The scope of the duty to investigate under § 1681 s-2(b) was an issue of first impression for the 11th Circuit. The court held that what constituted a “reasonable” investigation would vary depending on the circumstances of each case and whether the reporting agency or the information furnisher conducts the investigation. Further, the reasonableness of the reinvestigation also would depend on who the information furnisher is – an original creditor, a collection agency, a debt buyer, or a “down the line buyer” such as Midland, and on the quality of the documentation available to that furnisher.

Under FCRA there are three potential ending points to reinvestigation: verification of accuracy, a determination of inaccuracy or incompleteness, or a determination that the information “cannot be verified.” While FCRA does not define “verify” or “investigation,” using the ordinary meaning of those terms, the court found that FCRA does require some degree of careful inquiry by furnishers of information. Specifically, when a furnisher does not already possess evidence establishing that an item of dispute is true, this section requires them to seek out and obtain that evidence before reporting the information as “verified.”

The court stated that an information furnisher has certain options in this situation:

  1. Verify the information it reported either through documentary evidence or by relying on personal knowledge sufficient to establish the truth of the information.
  2. If the necessary evidence is not available or too burdensome to acquire, it can report that the disputed information is unverifiable. (If it is determined that the evidence is unverifiable, the furnisher must notify the reporting agencies that the information cannot be verified, however, the furnisher can continue with collection.)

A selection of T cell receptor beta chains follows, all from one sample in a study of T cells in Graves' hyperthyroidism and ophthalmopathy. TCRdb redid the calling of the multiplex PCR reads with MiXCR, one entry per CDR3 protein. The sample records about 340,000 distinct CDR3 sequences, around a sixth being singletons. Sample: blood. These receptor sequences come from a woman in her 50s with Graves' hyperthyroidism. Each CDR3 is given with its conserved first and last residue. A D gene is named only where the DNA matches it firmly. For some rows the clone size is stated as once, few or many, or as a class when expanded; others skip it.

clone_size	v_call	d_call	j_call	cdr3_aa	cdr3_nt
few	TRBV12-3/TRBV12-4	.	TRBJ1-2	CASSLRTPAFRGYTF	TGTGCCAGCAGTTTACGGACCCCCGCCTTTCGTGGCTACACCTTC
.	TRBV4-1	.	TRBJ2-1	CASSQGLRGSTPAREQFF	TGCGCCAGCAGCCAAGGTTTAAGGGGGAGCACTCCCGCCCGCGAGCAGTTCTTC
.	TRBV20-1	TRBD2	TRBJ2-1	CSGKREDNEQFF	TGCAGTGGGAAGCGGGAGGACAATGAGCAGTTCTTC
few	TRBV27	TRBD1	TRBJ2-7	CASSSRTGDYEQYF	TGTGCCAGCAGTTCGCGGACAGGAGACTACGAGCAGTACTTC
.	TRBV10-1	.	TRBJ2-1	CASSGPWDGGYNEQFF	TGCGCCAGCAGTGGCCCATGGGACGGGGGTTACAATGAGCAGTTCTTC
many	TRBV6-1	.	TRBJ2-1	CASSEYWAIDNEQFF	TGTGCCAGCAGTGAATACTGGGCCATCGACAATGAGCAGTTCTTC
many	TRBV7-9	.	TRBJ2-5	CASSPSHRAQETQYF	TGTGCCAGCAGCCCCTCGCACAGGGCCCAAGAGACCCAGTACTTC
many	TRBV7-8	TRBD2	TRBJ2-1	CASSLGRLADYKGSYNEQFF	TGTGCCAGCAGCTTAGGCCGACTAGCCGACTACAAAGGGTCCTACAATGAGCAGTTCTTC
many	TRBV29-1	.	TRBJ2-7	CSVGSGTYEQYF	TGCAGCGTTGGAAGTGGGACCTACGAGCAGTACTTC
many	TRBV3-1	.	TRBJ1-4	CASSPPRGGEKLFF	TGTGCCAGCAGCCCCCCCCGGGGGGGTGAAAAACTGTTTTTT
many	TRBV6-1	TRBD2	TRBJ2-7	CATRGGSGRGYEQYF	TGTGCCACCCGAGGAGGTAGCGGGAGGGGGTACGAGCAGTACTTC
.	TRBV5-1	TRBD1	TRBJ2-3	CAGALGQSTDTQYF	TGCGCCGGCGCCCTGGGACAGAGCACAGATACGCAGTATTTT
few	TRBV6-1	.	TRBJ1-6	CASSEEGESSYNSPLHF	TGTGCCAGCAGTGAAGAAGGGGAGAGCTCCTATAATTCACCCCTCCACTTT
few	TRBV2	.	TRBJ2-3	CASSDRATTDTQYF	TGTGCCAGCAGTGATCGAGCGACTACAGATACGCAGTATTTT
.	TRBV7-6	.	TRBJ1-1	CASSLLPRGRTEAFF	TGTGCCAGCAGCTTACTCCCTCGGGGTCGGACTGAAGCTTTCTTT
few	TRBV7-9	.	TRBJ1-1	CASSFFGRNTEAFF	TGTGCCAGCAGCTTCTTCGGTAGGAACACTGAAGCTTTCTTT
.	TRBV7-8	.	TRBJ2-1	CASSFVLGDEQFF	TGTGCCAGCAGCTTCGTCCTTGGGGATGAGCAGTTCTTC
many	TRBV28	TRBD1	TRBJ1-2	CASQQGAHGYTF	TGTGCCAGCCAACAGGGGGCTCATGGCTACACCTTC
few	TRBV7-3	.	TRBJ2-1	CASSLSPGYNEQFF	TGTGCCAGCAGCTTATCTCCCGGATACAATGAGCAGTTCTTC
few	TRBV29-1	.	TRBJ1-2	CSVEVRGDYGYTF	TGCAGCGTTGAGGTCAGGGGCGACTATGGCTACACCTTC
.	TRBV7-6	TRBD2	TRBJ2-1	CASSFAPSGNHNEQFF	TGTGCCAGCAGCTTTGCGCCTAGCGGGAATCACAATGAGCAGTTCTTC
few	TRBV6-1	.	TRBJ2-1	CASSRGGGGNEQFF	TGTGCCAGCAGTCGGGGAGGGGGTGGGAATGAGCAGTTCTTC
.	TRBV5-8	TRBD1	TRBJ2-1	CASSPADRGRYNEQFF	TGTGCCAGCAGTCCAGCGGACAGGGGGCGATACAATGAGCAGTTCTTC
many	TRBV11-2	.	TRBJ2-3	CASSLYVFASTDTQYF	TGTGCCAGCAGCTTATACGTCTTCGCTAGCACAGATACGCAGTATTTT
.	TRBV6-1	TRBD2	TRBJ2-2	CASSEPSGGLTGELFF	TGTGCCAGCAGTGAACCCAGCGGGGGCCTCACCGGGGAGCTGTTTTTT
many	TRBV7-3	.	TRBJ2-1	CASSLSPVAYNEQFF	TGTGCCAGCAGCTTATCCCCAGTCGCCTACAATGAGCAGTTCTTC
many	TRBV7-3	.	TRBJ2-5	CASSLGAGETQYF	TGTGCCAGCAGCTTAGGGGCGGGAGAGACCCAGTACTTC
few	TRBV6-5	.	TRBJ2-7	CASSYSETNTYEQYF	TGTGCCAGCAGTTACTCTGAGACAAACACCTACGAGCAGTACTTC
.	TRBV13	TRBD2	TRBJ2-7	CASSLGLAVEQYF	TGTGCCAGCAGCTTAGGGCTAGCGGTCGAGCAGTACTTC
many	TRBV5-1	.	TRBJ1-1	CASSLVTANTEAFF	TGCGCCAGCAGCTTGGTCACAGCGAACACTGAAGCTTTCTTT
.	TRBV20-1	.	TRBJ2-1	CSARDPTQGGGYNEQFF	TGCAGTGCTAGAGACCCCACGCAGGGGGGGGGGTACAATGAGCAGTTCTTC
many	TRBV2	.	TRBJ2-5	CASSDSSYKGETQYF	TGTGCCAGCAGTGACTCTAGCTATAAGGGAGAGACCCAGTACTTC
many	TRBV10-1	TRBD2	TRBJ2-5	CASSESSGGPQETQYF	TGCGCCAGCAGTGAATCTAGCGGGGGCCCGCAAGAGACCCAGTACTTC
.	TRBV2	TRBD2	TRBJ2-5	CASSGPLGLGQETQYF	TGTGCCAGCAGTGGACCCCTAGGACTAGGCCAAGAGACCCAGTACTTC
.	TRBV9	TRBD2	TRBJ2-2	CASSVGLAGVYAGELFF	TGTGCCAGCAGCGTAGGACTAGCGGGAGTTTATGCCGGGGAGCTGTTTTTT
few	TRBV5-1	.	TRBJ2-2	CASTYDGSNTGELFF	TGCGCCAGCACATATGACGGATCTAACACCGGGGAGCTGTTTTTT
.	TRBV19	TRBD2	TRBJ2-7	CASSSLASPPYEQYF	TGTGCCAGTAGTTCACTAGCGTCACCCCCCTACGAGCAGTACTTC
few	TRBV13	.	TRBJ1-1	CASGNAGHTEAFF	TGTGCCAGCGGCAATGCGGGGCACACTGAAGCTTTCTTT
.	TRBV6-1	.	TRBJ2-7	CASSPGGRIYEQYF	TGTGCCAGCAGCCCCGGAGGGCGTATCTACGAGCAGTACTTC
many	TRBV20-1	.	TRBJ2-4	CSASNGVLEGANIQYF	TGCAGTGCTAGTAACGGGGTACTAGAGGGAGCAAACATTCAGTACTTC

3. The final way is to conduct an investigation and conclude that the disputed information is “inaccurate or incomplete.”

Midland argued that by sending a letter to Hinkle it shifted the burden to her to substantiate her dispute. The court rejected this argument noting that there is nothing in FCRA that permits a furnisher to shift its burden of “reasonable investigation” to the consumer in this type of dispute. Further, in a mistaken identity case it would make little sense as the furnisher would be in a better position than the debtor to confirm the actual owner of the account.

The court also rejected Midland’s second argument that its burden to investigate was not as extensive because the notice of the dispute it received from the reporting agency only stated that the accounts were not “his/hers.” However, since Midland had access to additional information beyond that provided by the reporting agencies, it would have been reasonable for Midland to review that information as part of its investigation. Finally, Midland asserted that there was no “willful” violation of § 1681 s-2(b). However, the court stated that a reasonable jury could find that Midland either knowingly or recklessly reported the debts as “verified” without obtaining enough information and documentation to support that conclusion.

This decision potentially imposes more stringent compliance with the Fair Credit Reporting Act on debt buyers when consumers dispute entries in their credit reports. Debt buyers would be wise to exhaust every effort to obtain documentary evidence throughout the investigation into any such disputes.